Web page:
“A scientific theory is a very well-tested explanation, built from facts, confirmed hypotheses, and inferences.” — SMU physicist Stephen Sekula
An Op-Ed in the online Connecticut news outlet CTNewsJunkie.com tapped the expertise of SMU Associate Professor of Physics Stephen Sekula.
The writer of the piece, High School English teacher Barth Keck at Haddam-Killingworth High School, quoted the comments of Sekula, who spoke to Keck’s media literacy class.
The opinion piece, “Ignoring Science At Our Own Peril,” addressed the issue of science illiteracy. The editorial published April 14, 2017.
Sekula was among the SMU physicists at Geneva-based CERN — seat of the world’s largest collaborative physics experiment — in December 2011 who found hints of the long sought after Higgs boson, dubbed the fundamental “God” particle.
Sekula conducts research at the energy frontier through CERN’s ATLAS Experiment. He co-convened the ATLAS Higgs Subgroup 6: Beyond-the-Standard Model Higgs Physics from 2012-2013. He is involved in the search for additional Higgs bosons. He also is an authority on big data and high-performance computing.
By Barth Keck
Last week was a newsworthy week — at least for this high school English teacher.
In a story out of Hartford last Wednesday, the state Board of Education officially eliminated the requirement that standardized test scores be tied to teacher evaluations. The move, while controversial, was a common-sense decision that recognizes the many problems created by evaluations based on standardized tests. A newsworthy development, indeed, for anyone interested in education.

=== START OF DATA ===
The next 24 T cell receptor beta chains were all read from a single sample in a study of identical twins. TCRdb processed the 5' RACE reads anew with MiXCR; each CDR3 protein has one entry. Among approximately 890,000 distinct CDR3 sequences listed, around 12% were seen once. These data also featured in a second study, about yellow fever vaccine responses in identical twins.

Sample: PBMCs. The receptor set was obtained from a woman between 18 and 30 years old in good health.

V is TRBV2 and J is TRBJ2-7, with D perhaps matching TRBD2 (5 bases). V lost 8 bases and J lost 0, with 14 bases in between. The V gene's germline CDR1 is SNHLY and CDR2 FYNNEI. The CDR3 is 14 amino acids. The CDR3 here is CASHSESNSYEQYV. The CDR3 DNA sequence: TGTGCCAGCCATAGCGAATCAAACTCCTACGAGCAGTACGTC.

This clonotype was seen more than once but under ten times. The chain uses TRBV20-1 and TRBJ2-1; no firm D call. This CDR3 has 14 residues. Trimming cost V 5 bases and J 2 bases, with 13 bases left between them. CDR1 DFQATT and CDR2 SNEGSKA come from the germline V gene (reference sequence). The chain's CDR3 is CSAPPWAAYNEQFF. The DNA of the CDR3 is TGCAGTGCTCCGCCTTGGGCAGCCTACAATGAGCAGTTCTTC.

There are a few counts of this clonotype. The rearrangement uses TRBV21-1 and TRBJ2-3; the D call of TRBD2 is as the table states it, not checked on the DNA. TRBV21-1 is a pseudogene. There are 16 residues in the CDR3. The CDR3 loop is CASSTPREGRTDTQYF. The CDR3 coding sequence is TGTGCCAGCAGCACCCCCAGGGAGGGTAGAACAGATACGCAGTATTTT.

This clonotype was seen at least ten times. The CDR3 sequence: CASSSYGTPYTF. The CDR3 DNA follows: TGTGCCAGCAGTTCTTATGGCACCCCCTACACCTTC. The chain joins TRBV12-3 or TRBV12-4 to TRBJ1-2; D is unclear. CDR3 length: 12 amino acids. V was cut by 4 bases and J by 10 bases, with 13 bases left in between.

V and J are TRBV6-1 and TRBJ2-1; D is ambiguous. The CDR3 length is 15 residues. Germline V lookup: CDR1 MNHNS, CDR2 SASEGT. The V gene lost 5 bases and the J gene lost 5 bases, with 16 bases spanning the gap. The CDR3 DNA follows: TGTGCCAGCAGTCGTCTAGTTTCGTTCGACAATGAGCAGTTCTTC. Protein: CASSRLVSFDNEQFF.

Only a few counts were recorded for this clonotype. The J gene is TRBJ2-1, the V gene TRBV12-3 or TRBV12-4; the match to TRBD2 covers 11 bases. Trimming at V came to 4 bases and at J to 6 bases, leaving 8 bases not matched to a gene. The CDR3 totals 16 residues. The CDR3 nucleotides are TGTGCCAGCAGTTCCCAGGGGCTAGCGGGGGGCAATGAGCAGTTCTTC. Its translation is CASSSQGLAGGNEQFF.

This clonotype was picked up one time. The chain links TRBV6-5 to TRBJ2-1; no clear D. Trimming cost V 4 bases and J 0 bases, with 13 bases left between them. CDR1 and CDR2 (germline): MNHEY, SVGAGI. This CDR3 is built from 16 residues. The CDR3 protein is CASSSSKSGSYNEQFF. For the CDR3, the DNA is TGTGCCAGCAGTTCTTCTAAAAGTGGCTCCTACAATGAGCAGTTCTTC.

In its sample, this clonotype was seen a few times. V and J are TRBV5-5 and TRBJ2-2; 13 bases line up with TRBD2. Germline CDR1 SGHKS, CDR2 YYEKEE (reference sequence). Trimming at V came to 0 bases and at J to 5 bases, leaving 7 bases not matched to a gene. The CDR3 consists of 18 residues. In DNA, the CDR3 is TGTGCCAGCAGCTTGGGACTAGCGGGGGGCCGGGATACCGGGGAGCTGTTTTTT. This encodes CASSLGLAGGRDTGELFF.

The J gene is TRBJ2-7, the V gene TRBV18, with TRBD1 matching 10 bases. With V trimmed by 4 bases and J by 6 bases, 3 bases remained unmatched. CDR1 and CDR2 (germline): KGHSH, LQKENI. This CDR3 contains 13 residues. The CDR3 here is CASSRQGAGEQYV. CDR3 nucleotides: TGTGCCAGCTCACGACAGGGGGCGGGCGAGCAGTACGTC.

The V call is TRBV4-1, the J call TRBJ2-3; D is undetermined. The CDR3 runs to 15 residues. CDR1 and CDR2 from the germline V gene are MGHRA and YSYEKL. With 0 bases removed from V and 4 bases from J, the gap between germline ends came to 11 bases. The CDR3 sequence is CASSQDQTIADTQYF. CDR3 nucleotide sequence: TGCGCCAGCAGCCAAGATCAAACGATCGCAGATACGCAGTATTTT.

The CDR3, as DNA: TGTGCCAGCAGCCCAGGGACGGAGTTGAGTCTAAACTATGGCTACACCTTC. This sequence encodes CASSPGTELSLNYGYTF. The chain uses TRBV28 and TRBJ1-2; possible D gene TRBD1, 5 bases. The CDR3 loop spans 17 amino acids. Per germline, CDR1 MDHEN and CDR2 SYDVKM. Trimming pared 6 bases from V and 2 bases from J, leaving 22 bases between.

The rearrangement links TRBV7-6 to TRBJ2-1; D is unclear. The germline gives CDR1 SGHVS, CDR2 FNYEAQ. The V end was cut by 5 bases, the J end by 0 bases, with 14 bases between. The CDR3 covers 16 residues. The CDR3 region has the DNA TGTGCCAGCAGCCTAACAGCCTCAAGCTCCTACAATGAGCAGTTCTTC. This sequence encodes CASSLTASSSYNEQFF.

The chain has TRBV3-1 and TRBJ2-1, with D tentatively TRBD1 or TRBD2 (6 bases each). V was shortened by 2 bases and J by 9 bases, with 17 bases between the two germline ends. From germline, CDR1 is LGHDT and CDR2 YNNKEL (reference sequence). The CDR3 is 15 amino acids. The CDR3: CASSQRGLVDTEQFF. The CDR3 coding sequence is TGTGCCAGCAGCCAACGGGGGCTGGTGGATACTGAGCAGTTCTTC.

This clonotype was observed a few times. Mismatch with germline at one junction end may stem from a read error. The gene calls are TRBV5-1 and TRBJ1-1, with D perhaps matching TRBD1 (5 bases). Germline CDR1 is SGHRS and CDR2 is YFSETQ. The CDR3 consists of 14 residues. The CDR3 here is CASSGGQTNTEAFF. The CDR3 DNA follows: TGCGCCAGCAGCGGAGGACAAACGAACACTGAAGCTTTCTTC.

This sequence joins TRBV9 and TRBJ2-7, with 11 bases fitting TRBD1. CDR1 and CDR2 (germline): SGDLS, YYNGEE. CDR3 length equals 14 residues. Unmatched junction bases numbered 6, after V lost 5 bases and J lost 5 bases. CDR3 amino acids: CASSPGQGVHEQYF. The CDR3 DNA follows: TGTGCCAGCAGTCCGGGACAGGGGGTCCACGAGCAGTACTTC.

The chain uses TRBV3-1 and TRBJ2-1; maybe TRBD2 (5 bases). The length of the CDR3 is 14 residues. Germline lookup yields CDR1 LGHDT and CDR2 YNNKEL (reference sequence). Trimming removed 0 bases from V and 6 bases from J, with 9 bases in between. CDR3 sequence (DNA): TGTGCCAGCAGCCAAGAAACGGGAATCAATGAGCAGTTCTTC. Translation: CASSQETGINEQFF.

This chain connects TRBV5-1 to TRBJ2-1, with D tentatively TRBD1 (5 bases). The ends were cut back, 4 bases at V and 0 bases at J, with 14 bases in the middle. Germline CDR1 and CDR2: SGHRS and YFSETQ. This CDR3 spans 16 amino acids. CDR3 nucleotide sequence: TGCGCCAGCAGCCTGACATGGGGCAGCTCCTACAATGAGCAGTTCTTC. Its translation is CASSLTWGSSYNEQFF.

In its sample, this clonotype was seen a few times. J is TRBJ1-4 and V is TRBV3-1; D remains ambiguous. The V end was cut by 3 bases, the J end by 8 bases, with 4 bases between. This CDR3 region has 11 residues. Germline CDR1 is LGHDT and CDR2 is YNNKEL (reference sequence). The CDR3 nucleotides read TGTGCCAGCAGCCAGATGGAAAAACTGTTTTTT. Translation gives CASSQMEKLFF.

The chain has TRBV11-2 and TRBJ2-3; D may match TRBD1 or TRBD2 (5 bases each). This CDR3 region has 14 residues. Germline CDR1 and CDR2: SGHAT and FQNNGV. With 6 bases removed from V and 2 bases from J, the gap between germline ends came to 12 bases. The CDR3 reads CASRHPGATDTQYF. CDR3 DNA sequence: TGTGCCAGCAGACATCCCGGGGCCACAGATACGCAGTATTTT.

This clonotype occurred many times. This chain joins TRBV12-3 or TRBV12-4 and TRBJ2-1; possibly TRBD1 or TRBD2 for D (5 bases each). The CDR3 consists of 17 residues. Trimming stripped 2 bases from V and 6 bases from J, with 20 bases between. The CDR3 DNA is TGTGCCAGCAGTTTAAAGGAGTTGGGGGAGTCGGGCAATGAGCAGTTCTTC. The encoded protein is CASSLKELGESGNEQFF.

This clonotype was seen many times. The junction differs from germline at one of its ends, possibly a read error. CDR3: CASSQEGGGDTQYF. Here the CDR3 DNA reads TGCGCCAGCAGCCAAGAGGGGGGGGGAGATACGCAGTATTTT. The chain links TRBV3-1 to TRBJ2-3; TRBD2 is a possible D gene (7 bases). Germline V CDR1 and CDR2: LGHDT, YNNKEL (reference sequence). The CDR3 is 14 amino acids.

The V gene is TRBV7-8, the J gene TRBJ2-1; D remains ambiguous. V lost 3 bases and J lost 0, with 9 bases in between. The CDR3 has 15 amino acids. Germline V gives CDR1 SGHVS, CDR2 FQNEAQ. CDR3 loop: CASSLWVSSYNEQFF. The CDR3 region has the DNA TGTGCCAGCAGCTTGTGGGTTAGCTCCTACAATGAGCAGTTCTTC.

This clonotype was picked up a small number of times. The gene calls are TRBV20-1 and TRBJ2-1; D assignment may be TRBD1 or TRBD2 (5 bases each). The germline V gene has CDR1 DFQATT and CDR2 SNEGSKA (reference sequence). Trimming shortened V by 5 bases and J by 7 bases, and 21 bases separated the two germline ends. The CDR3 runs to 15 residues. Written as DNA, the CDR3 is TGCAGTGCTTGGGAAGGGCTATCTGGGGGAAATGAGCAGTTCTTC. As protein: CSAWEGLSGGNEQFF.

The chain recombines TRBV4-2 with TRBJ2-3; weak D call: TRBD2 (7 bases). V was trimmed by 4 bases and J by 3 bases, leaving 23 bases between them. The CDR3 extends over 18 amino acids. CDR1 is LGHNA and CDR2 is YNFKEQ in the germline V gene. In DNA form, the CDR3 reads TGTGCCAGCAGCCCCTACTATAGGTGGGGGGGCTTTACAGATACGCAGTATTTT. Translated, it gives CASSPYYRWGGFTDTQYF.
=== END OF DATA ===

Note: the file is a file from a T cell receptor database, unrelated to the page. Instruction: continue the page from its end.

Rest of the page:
Even so, a more newsworthy event for me occurred on Tuesday when Southern Methodist University professor Stephen Sekula visited English and science classes at his alma mater and my workplace, Haddam-Killingworth High School. Speaking to my students in Media Literacy, Sekula explained in vivid detail how scientists rigorously and deliberately employ the scientific method in their never-ending search for answers. It is with similar vigilance, he explained, that individuals must consider the multitude of messages around them to become truly “media-literate.”
“A scientific theory is a very well-tested explanation, built from facts, confirmed hypotheses, and inferences,” according to the physics professor. “It is more powerful than a fact because it explains facts.”
Unfortunately, said Sekula, the word “theory” is often likened to “opinion” in public dialogue — as in “human-caused climate change is just a theory” — but there’s an essential difference between theory and opinion. Scientists know the difference, of course, but so should all citizens. Thus, a media-literate person sees a red flag whenever someone — a “pseudoscientist” — uses “theory” and “opinion” interchangeably.
“Pseudoscience readily admits opinions and equates that with the idea of scientific theory,” explained Sekula, “requiring no high quality evidence to make explanatory claims about the world.”
And there it was: the explanation for so much happening in the public sphere right now. Fake news, conspiracy theories, science-averse officials appointed to science-dependent federal agencies. Professor Sekula’s message could not be more timely and, therefore, newsworthy.